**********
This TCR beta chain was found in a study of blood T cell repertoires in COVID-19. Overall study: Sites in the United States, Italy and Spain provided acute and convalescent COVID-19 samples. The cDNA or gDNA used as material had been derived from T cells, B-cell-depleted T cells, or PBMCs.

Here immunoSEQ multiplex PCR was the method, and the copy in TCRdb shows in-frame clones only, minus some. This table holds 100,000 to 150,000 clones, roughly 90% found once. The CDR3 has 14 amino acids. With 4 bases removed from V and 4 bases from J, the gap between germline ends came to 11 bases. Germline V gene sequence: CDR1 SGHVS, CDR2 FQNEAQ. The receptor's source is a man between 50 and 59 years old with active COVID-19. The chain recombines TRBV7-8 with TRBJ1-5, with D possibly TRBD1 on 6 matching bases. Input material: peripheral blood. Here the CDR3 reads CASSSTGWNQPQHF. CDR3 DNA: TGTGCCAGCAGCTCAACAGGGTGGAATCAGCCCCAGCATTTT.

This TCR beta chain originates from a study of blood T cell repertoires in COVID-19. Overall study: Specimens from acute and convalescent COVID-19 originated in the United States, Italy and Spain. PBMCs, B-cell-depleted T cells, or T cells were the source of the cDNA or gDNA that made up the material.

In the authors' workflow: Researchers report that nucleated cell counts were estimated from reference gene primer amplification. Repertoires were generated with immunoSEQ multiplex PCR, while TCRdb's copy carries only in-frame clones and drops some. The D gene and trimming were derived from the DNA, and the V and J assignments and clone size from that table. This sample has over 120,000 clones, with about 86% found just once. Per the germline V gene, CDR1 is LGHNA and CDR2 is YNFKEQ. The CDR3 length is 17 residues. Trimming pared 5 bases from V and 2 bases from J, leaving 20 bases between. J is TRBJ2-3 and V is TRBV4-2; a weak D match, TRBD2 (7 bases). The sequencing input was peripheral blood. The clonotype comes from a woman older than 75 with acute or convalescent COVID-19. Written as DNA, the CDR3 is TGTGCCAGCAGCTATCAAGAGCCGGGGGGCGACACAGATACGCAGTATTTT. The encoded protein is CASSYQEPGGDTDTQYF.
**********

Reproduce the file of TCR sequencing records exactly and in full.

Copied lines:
This TCR beta chain was found in a study of blood T cell repertoires in COVID-19. Overall study: Sites in the United States, Italy and Spain provided acute and convalescent COVID-19 samples. The cDNA or gDNA used as material had been derived from T cells, B-cell-depleted T cells, or PBMCs.

Here immunoSEQ multiplex PCR was the method, and the copy in TCRdb shows in-frame clones only, minus some. This table holds 100,000 to 150,000 clones, roughly 90% found once. The CDR3 has 14 amino acids. With 4 bases removed from V and 4 bases from J, the gap between germline ends came to 11 bases. Germline V gene sequence: CDR1 SGHVS, CDR2 FQNEAQ. The receptor's source is a man between 50 and 59 years old with active COVID-19. The chain recombines TRBV7-8 with TRBJ1-5, with D possibly TRBD1 on 6 matching bases. Input material: peripheral blood. Here the CDR3 reads CASSSTGWNQPQHF. CDR3 DNA: TGTGCCAGCAGCTCAACAGGGTGGAATCAGCCCCAGCATTTT.

This TCR beta chain originates from a study of blood T cell repertoires in COVID-19. Overall study: Specimens from acute and convalescent COVID-19 originated in the United States, Italy and Spain. PBMCs, B-cell-depleted T cells, or T cells were the source of the cDNA or gDNA that made up the material.

In the authors' workflow: Researchers report that nucleated cell counts were estimated from reference gene primer amplification. Repertoires were generated with immunoSEQ multiplex PCR, while TCRdb's copy carries only in-frame clones and drops some. The D gene and trimming were derived from the DNA, and the V and J assignments and clone size from that table. This sample has over 120,000 clones, with about 86% found just once. Per the germline V gene, CDR1 is LGHNA and CDR2 is YNFKEQ. The CDR3 length is 17 residues. Trimming pared 5 bases from V and 2 bases from J, leaving 20 bases between. J is TRBJ2-3 and V is TRBV4-2; a weak D match, TRBD2 (7 bases). The sequencing input was peripheral blood. The clonotype comes from a woman older than 75 with acute or convalescent COVID-19. Written as DNA, the CDR3 is TGTGCCAGCAGCTATCAAGAGCCGGGGGGCGACACAGATACGCAGTATTTT. The encoded protein is CASSYQEPGGDTDTQYF.